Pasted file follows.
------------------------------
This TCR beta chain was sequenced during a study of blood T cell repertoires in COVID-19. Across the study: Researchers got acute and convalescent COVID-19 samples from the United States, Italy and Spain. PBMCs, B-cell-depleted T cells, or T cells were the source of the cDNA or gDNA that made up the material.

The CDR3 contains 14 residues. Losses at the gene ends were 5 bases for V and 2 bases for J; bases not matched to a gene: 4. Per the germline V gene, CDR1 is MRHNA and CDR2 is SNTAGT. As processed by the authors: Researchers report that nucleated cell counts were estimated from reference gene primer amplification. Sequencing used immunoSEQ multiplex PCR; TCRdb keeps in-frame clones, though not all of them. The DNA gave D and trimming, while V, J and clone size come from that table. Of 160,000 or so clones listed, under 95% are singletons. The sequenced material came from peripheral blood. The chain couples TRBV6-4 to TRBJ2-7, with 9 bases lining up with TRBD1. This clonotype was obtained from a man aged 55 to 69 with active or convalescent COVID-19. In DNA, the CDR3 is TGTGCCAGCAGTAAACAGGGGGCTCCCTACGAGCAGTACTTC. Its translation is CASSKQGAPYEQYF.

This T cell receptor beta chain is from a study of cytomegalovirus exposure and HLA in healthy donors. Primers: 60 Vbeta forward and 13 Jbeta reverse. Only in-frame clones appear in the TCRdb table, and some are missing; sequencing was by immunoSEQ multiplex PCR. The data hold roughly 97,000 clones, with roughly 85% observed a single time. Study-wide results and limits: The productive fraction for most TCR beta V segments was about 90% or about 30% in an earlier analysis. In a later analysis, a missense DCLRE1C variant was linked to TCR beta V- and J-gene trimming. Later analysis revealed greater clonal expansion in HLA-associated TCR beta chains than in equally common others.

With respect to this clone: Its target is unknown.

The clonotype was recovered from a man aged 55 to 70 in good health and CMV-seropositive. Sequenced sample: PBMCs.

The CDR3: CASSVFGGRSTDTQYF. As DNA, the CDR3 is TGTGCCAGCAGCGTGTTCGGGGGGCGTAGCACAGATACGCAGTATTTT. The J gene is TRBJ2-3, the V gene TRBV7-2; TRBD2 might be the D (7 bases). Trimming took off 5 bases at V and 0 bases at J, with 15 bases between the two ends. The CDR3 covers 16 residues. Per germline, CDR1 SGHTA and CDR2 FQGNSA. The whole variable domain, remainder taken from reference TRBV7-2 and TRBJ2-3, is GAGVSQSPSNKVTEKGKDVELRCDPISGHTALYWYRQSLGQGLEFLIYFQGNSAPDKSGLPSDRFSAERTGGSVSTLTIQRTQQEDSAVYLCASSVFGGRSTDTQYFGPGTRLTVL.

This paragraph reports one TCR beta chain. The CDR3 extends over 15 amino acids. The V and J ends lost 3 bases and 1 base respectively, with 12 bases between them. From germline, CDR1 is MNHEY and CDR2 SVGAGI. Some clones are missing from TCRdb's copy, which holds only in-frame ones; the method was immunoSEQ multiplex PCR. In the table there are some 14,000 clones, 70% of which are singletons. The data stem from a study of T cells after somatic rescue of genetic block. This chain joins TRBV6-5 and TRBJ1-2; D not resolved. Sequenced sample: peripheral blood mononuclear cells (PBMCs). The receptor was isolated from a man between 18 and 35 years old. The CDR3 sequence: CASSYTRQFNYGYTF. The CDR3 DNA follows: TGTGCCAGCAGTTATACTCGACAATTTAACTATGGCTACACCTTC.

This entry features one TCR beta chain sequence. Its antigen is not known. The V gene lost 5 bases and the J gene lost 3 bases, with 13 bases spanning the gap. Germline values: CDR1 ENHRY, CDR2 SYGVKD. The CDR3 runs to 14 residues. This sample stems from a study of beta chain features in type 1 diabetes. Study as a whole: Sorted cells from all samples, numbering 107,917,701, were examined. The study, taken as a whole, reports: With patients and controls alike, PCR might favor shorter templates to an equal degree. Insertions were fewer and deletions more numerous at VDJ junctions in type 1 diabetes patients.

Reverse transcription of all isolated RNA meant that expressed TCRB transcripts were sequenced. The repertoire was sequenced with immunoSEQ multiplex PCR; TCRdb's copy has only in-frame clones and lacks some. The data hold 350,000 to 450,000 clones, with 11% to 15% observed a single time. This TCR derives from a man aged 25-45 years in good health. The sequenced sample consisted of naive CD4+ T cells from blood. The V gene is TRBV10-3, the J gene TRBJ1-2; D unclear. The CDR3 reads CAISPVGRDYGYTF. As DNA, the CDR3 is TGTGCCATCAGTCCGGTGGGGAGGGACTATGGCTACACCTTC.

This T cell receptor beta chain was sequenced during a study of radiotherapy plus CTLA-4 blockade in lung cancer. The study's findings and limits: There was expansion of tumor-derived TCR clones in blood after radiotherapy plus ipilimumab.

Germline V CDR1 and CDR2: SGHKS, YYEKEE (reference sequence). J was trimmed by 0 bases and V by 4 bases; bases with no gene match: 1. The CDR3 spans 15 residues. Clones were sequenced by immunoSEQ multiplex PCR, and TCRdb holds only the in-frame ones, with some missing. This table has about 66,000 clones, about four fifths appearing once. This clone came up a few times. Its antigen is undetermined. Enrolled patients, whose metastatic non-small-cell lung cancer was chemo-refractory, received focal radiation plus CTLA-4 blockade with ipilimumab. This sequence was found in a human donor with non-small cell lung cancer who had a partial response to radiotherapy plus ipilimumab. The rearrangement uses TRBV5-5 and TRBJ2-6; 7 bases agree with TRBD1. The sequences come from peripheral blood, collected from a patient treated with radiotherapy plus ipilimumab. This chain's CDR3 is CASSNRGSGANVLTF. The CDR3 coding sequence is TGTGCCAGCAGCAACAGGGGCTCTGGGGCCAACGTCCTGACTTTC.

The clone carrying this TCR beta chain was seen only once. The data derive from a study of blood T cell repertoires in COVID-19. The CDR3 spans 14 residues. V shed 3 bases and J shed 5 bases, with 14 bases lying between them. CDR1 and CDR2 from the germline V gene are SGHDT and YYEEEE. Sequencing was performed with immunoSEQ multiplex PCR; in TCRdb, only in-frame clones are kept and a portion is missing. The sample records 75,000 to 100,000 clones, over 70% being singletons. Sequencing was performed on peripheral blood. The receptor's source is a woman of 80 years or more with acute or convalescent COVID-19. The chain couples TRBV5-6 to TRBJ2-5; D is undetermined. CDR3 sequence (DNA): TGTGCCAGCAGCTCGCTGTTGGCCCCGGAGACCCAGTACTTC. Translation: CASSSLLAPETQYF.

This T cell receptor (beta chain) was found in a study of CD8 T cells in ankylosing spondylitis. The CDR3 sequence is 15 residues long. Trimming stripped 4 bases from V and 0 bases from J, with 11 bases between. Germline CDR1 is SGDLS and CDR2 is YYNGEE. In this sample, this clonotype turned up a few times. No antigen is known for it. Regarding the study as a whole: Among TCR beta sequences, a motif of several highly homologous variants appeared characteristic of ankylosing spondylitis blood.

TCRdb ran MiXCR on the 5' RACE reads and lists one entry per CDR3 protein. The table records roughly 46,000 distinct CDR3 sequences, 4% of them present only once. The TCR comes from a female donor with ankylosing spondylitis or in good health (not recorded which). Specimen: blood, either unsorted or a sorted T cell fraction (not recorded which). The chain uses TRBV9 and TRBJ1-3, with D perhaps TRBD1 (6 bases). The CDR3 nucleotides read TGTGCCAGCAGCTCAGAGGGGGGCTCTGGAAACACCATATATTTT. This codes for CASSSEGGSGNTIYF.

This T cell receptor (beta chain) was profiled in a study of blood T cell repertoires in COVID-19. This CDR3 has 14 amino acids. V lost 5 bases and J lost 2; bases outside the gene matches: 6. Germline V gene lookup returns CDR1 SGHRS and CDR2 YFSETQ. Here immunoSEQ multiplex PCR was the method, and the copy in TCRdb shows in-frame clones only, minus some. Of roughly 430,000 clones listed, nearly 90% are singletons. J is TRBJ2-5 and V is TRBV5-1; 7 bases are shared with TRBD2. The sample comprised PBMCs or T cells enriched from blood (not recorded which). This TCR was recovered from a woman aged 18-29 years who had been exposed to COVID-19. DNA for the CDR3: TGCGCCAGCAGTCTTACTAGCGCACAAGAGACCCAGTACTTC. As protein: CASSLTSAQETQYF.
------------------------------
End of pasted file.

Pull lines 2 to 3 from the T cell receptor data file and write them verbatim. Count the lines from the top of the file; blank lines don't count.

The CDR3 contains 14 residues. Losses at the gene ends were 5 bases for V and 2 bases for J; bases not matched to a gene: 4. Per the germline V gene, CDR1 is MRHNA and CDR2 is SNTAGT. As processed by the authors: Researchers report that nucleated cell counts were estimated from reference gene primer amplification. Sequencing used immunoSEQ multiplex PCR; TCRdb keeps in-frame clones, though not all of them. The DNA gave D and trimming, while V, J and clone size come from that table. Of 160,000 or so clones listed, under 95% are singletons. The sequenced material came from peripheral blood. The chain couples TRBV6-4 to TRBJ2-7, with 9 bases lining up with TRBD1. This clonotype was obtained from a man aged 55 to 69 with active or convalescent COVID-19. In DNA, the CDR3 is TGTGCCAGCAGTAAACAGGGGGCTCCCTACGAGCAGTACTTC. Its translation is CASSKQGAPYEQYF.

This T cell receptor beta chain is from a study of cytomegalovirus exposure and HLA in healthy donors. Primers: 60 Vbeta forward and 13 Jbeta reverse. Only in-frame clones appear in the TCRdb table, and some are missing; sequencing was by immunoSEQ multiplex PCR. The data hold roughly 97,000 clones, with roughly 85% observed a single time. Study-wide results and limits: The productive fraction for most TCR beta V segments was about 90% or about 30% in an earlier analysis. In a later analysis, a missense DCLRE1C variant was linked to TCR beta V- and J-gene trimming. Later analysis revealed greater clonal expansion in HLA-associated TCR beta chains than in equally common others.